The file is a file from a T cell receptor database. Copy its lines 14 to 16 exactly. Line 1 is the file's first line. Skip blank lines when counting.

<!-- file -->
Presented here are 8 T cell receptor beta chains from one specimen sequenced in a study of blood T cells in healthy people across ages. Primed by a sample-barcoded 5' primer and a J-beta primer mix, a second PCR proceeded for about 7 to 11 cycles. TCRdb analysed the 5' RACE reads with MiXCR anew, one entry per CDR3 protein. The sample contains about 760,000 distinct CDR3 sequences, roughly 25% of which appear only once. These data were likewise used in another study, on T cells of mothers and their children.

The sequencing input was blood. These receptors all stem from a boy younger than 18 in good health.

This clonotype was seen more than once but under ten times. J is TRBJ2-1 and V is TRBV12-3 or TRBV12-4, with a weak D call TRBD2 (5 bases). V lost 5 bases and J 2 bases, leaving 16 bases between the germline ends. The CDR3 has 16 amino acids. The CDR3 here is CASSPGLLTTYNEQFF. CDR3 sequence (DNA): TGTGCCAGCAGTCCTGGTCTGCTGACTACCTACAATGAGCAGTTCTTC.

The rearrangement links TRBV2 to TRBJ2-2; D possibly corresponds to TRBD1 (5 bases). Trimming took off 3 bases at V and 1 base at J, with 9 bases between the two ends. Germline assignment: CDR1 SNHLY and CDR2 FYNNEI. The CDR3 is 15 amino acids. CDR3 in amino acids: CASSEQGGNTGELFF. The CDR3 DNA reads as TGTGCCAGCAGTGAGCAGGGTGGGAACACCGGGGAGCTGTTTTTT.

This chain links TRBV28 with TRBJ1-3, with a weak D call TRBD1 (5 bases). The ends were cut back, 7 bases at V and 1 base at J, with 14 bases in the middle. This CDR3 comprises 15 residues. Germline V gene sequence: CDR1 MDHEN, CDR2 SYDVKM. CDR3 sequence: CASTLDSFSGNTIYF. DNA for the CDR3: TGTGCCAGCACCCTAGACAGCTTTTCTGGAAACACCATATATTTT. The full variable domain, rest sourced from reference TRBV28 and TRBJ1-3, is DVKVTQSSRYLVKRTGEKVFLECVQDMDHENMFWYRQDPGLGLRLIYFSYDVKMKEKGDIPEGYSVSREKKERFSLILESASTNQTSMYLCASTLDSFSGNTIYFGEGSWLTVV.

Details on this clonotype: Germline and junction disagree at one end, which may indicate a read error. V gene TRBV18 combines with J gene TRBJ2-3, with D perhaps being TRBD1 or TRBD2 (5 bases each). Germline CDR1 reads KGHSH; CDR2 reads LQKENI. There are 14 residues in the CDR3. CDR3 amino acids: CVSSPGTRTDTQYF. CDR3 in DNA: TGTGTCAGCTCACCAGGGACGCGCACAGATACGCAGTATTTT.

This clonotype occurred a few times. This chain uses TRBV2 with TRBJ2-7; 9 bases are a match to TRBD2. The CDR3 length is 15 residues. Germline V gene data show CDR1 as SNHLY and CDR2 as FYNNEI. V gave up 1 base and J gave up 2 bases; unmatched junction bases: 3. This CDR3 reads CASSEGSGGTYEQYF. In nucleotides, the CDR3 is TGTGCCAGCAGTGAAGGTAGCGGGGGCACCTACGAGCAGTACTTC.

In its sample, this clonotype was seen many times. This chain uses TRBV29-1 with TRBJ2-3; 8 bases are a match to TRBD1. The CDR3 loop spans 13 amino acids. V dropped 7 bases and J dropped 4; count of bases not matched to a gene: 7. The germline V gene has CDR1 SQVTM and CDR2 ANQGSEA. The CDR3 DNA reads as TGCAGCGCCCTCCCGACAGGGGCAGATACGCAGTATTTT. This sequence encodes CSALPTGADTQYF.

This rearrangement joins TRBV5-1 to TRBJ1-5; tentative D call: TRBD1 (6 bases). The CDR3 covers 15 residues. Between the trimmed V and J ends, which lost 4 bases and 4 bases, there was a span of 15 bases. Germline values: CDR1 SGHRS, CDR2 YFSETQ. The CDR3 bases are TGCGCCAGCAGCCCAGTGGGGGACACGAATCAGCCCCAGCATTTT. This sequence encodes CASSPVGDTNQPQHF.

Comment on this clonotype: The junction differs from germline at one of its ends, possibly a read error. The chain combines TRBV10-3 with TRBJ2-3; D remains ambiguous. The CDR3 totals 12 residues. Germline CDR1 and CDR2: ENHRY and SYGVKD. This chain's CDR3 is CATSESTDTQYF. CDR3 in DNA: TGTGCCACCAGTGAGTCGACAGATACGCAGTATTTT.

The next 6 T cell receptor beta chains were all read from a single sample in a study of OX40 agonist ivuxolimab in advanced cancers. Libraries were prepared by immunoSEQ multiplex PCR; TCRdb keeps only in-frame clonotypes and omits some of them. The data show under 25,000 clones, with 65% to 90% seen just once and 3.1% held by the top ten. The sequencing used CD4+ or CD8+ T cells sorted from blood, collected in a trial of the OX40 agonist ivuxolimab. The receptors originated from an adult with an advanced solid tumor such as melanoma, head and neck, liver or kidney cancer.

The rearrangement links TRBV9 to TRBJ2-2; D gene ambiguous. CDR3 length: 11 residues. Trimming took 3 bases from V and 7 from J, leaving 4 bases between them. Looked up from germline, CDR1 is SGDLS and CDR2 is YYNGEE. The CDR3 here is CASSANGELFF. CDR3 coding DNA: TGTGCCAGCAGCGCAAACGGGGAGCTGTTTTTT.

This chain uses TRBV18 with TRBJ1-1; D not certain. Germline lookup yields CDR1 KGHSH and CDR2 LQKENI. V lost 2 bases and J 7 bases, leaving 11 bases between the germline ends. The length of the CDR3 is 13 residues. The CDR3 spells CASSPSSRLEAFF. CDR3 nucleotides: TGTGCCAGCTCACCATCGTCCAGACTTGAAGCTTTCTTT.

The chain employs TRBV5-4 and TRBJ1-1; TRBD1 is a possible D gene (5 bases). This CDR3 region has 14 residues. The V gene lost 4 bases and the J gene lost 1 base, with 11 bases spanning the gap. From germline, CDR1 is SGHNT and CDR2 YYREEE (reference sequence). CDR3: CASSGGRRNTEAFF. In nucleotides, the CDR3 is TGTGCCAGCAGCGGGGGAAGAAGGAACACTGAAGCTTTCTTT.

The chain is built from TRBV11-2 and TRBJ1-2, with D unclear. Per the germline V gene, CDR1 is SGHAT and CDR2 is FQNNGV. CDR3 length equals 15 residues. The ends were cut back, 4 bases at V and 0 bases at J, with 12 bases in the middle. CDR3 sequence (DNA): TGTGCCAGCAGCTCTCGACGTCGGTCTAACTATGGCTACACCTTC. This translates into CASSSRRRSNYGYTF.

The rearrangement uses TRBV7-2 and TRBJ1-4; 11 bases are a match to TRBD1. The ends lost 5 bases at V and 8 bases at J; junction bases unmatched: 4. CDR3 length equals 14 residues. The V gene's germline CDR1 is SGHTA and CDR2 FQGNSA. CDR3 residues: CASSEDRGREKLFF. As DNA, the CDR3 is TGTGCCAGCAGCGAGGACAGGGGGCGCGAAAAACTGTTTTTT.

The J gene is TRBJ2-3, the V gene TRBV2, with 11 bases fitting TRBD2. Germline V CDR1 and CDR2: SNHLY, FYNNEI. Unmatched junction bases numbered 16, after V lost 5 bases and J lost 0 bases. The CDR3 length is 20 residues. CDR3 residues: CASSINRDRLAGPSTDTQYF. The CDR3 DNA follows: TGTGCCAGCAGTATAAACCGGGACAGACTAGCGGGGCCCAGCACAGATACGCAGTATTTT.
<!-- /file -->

The chain employs TRBV5-4 and TRBJ1-1; TRBD1 is a possible D gene (5 bases). This CDR3 region has 14 residues. The V gene lost 4 bases and the J gene lost 1 base, with 11 bases spanning the gap. From germline, CDR1 is SGHNT and CDR2 YYREEE (reference sequence). CDR3: CASSGGRRNTEAFF. In nucleotides, the CDR3 is TGTGCCAGCAGCGGGGGAAGAAGGAACACTGAAGCTTTCTTT.

The chain is built from TRBV11-2 and TRBJ1-2, with D unclear. Per the germline V gene, CDR1 is SGHAT and CDR2 is FQNNGV. CDR3 length equals 15 residues. The ends were cut back, 4 bases at V and 0 bases at J, with 12 bases in the middle. CDR3 sequence (DNA): TGTGCCAGCAGCTCTCGACGTCGGTCTAACTATGGCTACACCTTC. This translates into CASSSRRRSNYGYTF.

The rearrangement uses TRBV7-2 and TRBJ1-4; 11 bases are a match to TRBD1. The ends lost 5 bases at V and 8 bases at J; junction bases unmatched: 4. CDR3 length equals 14 residues. The V gene's germline CDR1 is SGHTA and CDR2 FQGNSA. CDR3 residues: CASSEDRGREKLFF. As DNA, the CDR3 is TGTGCCAGCAGCGAGGACAGGGGGCGCGAAAAACTGTTTTTT.